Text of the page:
Antimicrobial resistance is one of the largest threats to global health today and WHO has declared antimicrobial resistance a priority health issue. One of the main drivers of the emergence of antimicrobial resistance is inappropriate use of antibiotics. Many individuals globally are taking antibiotics to treat viral infections, which they don’t work against. A study in mice by researchers from the Francis Crick Institute in London has recently showed that antibiotic use can make the lungs more vulnerable to viral infections, such as the flu. Surprisingly the study discovered that the cells lining the lung, rather than immune cells, are responsible for early flu resistance induced by signals from the gut bacteria. When mice with healthy gut bacteria were infected with the flu, most of them survived (80 %). If mice were given antibiotics before being infected, only a third survived. These results add further evidence that antibiotics shouldn’t be taken or prescribed lightly.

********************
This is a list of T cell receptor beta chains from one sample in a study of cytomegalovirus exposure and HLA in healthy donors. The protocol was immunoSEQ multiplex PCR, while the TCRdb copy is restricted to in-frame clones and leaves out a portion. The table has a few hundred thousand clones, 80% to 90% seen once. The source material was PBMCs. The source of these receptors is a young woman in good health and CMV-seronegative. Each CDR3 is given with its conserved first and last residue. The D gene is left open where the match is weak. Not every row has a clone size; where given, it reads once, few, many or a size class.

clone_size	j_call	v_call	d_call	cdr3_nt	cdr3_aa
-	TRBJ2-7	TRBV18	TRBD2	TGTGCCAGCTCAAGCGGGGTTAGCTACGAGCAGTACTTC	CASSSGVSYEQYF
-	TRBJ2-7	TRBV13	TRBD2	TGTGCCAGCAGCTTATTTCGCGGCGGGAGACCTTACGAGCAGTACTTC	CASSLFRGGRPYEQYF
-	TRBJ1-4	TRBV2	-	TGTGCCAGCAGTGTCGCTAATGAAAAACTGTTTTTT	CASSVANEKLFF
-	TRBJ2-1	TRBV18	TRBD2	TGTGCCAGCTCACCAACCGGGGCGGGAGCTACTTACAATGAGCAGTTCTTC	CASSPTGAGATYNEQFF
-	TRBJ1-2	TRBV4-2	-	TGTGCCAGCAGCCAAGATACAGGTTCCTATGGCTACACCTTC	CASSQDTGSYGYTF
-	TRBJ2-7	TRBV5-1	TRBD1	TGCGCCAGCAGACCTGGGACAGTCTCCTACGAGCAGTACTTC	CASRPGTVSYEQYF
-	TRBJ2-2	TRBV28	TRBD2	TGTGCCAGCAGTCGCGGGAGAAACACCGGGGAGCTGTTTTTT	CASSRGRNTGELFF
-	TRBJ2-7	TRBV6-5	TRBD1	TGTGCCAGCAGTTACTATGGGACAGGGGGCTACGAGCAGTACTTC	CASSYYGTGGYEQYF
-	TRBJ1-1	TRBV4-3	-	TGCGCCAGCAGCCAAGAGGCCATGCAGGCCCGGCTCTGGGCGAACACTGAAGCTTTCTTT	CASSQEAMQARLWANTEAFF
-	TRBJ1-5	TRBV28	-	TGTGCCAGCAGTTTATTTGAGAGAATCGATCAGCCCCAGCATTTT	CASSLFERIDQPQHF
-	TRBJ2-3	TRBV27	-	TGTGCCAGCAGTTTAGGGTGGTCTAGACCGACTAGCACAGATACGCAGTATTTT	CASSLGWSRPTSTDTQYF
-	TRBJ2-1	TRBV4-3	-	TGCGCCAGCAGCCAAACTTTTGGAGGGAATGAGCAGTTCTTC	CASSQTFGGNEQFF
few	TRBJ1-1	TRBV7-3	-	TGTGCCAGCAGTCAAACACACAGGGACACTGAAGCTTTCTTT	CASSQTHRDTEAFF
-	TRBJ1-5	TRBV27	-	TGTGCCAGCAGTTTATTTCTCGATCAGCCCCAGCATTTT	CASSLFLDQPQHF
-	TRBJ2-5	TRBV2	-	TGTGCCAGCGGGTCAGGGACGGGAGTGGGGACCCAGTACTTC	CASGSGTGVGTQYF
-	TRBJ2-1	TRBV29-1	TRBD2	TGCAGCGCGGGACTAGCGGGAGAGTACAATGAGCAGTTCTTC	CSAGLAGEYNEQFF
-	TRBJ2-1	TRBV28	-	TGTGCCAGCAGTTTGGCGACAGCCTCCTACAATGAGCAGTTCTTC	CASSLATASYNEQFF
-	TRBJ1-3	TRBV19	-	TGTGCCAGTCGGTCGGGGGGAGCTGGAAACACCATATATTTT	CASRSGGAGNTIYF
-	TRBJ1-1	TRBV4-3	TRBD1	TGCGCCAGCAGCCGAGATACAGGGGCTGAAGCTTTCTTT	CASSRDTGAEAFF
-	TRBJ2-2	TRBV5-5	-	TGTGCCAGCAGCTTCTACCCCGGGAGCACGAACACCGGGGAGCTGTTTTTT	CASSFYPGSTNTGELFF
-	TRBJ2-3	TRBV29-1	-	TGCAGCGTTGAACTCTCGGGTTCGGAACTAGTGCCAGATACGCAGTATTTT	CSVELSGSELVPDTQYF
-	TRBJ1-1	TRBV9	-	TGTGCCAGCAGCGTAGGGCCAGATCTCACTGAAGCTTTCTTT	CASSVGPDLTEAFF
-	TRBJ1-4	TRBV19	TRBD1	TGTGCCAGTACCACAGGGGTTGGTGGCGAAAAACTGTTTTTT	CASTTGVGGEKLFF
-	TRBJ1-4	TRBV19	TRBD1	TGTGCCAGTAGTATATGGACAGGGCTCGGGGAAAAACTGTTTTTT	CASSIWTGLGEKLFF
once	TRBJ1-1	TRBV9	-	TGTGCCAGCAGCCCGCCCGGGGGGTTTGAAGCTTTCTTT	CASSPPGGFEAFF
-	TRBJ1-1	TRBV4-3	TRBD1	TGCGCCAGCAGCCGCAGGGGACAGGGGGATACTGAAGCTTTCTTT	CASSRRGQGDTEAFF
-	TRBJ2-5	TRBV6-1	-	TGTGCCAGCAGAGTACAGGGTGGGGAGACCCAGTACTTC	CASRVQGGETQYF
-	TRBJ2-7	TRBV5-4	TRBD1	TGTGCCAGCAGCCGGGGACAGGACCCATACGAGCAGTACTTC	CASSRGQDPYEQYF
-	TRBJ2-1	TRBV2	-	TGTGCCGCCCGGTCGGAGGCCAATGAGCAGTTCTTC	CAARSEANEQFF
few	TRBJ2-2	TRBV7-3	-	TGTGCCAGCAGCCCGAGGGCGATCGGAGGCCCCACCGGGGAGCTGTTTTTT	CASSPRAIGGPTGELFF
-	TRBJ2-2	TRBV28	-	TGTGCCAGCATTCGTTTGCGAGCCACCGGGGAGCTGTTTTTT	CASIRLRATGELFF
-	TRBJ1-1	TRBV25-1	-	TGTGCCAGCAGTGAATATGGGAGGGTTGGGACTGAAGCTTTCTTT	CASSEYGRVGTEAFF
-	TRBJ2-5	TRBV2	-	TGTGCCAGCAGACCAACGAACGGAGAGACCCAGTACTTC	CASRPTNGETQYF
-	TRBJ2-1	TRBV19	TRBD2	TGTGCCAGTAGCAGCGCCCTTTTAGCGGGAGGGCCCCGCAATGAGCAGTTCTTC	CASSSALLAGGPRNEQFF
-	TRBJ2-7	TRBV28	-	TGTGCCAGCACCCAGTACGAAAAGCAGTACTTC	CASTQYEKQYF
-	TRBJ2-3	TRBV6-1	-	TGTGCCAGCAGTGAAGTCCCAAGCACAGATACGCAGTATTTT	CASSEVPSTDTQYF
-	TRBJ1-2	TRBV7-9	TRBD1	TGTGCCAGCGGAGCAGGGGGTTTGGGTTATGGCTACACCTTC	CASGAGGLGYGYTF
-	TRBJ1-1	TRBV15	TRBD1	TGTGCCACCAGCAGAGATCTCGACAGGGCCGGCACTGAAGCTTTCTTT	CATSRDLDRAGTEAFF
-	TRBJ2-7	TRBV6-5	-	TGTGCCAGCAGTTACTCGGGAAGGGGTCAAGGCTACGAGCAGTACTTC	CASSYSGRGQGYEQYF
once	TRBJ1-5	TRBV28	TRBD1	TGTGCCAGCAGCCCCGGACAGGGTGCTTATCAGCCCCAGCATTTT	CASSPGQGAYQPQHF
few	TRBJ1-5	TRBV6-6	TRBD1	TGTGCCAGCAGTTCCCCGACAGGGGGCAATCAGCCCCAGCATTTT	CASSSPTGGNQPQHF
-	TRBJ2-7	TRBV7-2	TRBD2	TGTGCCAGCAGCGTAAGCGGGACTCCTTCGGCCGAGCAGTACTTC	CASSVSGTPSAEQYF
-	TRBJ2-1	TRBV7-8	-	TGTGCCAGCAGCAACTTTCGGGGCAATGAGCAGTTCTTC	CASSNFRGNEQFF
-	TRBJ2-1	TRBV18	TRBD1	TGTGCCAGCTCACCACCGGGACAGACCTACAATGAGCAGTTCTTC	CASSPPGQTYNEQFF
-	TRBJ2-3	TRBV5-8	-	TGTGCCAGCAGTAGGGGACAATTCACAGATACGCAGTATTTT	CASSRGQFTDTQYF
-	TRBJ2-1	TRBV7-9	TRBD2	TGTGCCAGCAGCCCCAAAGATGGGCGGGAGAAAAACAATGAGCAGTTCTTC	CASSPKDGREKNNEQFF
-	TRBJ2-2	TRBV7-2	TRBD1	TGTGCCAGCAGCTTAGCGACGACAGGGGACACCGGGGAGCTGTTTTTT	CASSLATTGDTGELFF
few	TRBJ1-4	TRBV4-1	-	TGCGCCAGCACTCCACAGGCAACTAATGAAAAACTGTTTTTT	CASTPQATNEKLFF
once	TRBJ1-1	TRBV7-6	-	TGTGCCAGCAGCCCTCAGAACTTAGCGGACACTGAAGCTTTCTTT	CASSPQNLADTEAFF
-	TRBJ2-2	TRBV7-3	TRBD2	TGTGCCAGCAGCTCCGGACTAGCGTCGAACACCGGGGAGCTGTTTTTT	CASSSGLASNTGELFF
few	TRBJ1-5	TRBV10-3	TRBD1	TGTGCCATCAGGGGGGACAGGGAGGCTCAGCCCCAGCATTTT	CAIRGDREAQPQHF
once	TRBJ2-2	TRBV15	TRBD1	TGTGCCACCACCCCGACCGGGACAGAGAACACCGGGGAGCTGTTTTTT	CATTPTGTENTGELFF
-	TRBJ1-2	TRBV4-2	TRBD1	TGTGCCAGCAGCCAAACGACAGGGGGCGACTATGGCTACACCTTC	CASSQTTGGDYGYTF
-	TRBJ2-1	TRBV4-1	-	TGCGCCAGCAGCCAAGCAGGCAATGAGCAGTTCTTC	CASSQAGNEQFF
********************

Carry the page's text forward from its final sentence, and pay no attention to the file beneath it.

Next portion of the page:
The use of point-of-care tests for CRP and Strep A is in a key role in the fight against antimicrobial resistance as these tests have been shown to reduce antibiotic prescribing for respiratory infections.